Writing for the majority, Judge Gary Andrews wrote that Tricoli’s RICO claim “is an imaginative theory of recovery to assert against the state itself, but that is about all it is—imagination. The Georgia RICO Act does not express any waiver of sovereign immunity.”
The judge also wrote that, while Coursey had ruled on the state’s motion to dismiss, Tricoli had introduced evidence that he did have a written contract, thus changing the motion to one for summary judgment.
“Tricoli’s submission of documentary evidence in response to the motion to dismiss constituted, in effect, a request to convert the motion into one for summary judgment and waived the notice requirement for such a conversion,” Andrews wrote.
Presiding Judge Yvette Miller dissented, taking issue both with the court’s conversion of Coursey’s order changing the motion to one summary judgment and with its assertion that the RICO statute shielded state actors under sovereign immunity.
“The trial court did not convert the motion to dismiss into a motion for summary judgment,” she wrote, and “could not do so without providing Tricoli with notice.”
She also said the RICO act did not have to include specific “magic words” waiving sovereign immunity.
“The RICO statute includes government entities in its definition of enterprise, and it specifically provides a private individual with a civil remedy for RICO Act violations,” Miller wrote.
The Georgia Supreme Court denied cert on Tricoli’s appeal, as did the U.S. Supreme Court.
Humphreys then filed a motion asking Coursey to set aside his ruling dismissing the case.
Coursey denied the motion, and a lawyer with Carr’s office followed up with a motion for sanctions against Tricoli and Humphreys for filing it.
Coursey wrote the motion was “riddled with expansive and baseless assertions that display stubborn ignorance and purposeful disregard for the facts and the law.” The judge levied a $6,657 sanction based on the time Senior Assistant Attorney General C. McLaurin Sitton spent responding to the motion.
Humphreys appealed that order and, while it was pending, filed a supplemental brief alleging massive fraud by the university system involving federal grant money, to which the state never responded.
After hearing oral arguments—which included then-Judge McMillian chiding Humphreys for using his time on a “rant” unrelated to the issues at hand—the Court of Appeals affirmed Coursey’s order in October.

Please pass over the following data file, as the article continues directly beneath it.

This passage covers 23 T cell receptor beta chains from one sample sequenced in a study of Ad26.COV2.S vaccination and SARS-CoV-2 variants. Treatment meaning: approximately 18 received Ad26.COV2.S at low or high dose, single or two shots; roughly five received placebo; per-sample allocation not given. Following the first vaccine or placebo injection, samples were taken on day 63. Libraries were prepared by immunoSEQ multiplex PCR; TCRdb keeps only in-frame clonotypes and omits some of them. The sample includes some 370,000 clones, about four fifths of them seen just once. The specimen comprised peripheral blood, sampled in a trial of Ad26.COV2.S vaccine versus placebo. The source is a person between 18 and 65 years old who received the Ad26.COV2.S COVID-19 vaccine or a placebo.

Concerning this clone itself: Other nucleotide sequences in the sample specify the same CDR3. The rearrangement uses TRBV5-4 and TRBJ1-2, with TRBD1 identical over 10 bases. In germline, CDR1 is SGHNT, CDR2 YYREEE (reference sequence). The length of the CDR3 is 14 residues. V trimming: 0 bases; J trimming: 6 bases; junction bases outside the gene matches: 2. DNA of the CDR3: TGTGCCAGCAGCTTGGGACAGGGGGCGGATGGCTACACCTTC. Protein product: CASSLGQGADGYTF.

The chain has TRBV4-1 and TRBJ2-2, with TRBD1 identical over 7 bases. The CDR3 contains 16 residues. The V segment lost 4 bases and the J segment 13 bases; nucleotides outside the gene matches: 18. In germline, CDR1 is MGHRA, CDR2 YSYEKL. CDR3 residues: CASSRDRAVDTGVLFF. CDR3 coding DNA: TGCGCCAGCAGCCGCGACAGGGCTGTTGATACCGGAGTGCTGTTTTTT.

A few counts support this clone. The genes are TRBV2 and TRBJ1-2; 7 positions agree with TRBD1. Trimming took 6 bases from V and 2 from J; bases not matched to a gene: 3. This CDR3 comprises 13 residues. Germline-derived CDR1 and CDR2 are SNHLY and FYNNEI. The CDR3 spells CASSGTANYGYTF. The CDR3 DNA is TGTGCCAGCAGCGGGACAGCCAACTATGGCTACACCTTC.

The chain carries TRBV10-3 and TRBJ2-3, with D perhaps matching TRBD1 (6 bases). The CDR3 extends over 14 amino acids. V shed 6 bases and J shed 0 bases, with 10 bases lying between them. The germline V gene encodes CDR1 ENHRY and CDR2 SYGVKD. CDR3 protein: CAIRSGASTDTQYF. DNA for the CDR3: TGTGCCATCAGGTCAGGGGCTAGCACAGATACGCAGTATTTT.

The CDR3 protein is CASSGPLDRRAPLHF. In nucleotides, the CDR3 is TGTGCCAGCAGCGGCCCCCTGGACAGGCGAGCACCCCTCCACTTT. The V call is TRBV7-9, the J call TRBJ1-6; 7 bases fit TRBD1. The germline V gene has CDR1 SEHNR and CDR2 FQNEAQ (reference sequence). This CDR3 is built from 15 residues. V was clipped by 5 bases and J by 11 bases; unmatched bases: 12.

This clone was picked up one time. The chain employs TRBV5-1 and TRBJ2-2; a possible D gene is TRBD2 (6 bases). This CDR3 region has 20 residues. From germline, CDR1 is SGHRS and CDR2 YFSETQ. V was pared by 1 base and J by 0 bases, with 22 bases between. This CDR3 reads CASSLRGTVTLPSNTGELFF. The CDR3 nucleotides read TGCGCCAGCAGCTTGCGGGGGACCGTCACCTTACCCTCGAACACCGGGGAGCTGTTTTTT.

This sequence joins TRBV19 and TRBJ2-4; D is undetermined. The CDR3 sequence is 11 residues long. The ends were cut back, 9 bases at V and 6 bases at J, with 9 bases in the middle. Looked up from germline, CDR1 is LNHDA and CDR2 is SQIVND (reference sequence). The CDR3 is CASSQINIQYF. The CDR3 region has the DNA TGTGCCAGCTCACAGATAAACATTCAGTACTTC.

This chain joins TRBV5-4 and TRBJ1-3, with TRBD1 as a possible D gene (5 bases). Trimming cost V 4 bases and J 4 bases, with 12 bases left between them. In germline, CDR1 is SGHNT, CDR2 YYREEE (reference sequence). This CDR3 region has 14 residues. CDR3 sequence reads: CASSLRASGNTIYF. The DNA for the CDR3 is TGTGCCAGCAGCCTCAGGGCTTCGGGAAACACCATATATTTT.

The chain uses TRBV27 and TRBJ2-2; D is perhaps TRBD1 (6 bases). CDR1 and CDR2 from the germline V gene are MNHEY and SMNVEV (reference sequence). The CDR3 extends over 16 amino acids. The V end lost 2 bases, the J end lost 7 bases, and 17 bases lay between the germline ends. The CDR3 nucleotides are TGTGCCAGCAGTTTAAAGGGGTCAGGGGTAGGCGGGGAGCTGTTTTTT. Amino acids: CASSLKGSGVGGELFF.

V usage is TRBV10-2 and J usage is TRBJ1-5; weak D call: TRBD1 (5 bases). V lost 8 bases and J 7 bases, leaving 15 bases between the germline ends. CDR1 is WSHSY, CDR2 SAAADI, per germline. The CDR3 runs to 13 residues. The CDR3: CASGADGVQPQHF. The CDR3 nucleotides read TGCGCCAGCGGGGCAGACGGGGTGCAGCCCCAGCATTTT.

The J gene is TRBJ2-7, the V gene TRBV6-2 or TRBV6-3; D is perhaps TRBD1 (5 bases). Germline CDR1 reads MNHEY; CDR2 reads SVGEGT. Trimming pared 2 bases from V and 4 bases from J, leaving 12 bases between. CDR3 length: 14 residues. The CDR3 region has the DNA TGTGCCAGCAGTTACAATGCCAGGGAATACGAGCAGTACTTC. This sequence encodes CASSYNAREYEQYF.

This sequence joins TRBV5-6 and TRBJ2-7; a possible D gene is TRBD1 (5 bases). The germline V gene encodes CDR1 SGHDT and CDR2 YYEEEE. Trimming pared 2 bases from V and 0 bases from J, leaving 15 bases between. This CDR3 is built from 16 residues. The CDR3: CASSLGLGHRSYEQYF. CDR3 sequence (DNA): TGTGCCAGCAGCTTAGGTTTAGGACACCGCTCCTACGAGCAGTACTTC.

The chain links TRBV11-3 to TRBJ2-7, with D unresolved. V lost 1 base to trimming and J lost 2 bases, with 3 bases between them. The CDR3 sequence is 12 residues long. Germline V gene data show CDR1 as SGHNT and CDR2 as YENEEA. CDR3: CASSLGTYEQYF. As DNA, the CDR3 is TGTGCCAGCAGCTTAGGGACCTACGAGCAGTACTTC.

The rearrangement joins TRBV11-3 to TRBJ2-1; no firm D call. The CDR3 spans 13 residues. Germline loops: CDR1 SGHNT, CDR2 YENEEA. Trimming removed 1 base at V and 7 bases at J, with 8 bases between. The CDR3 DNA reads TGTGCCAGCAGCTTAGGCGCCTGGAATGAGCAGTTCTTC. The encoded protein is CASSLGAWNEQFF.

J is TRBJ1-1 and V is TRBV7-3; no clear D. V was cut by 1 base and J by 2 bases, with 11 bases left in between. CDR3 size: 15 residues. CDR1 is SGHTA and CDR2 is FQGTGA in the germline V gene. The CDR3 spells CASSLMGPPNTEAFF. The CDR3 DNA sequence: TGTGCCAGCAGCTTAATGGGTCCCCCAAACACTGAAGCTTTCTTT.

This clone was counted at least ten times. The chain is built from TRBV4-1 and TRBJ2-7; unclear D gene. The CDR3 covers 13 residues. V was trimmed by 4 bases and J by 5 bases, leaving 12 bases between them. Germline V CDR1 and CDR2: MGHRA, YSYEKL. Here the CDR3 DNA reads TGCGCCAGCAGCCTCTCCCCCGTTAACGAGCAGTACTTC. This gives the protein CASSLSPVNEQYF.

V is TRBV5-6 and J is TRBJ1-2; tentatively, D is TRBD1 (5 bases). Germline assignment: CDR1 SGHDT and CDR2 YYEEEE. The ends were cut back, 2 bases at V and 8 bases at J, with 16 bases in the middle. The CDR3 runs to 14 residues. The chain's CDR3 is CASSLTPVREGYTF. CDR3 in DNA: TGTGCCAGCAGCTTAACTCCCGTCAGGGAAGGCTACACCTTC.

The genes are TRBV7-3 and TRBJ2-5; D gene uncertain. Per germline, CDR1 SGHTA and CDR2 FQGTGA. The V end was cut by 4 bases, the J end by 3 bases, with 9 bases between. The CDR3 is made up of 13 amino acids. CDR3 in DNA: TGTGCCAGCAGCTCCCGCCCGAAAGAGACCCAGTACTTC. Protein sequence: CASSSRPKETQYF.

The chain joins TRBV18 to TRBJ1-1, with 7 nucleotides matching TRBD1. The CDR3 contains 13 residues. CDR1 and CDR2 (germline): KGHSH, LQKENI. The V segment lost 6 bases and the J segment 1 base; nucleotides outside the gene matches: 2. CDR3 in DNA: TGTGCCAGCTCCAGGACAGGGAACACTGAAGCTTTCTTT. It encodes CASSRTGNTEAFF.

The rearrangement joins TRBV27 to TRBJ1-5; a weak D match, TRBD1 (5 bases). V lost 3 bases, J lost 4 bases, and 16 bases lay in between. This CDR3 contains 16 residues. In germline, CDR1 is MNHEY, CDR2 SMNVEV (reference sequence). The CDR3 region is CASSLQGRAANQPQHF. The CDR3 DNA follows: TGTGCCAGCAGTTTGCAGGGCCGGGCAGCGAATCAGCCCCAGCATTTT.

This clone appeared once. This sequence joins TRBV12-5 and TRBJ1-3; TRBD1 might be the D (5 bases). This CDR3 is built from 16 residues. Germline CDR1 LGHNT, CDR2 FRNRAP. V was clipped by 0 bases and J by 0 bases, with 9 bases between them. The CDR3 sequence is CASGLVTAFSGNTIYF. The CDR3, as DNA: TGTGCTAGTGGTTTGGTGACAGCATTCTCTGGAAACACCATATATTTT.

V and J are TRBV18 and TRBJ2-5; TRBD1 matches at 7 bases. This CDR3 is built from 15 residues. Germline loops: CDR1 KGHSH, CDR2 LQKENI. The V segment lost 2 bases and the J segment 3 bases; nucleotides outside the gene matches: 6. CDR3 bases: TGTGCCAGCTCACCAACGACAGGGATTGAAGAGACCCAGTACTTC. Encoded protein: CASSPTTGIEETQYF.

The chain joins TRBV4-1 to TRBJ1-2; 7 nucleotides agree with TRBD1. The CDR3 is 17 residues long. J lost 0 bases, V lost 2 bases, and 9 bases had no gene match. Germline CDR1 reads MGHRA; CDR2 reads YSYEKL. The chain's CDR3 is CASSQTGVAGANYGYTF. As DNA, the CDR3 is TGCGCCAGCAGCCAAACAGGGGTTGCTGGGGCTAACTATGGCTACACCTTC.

In his December application for cert to the state Supreme Court, Humphreys came out swinging: “This case is Georgia’s Watergate, only worse—by at least a billion dollars in fraud by state government officials,” he wrote.
“This case has got the documented crime,” he continued. “It’s got the cover up. It’s got the attempt to evade the most fundamental law of the land, not just by a cabal within the executive branch of state government, but taking in the Georgia judiciary, which has gone so far as to give a free pass to witness intimidation and whistleblower retaliation.”
Humphreys disputes that the only issue he has asked the Supreme Court is whether he should have been sanctioned for asking Judge Coursey to set aside his order dismissing the case.
“That is the only issue on which the AG responded,” said Humphreys, noting that he raised other matters and filed three supplemental motions that the Court of Appeals also dismissed.
“[T]he AG’s failure to respond on those issues does not mean they are not before the court on my petition,” said Humphreys in an email.
According to the brief the state filed with Supreme Court, the issue before the justices is: “Whether the Court of Appeals correctly affirmed the trial court’s exercise of discretion in sanctioning Petitioner and his counsel, Stephen Humphreys, for filing a motion to set aside a judgment that had been affirmed on appeal and which motion the trial court found devoid of support in fact and law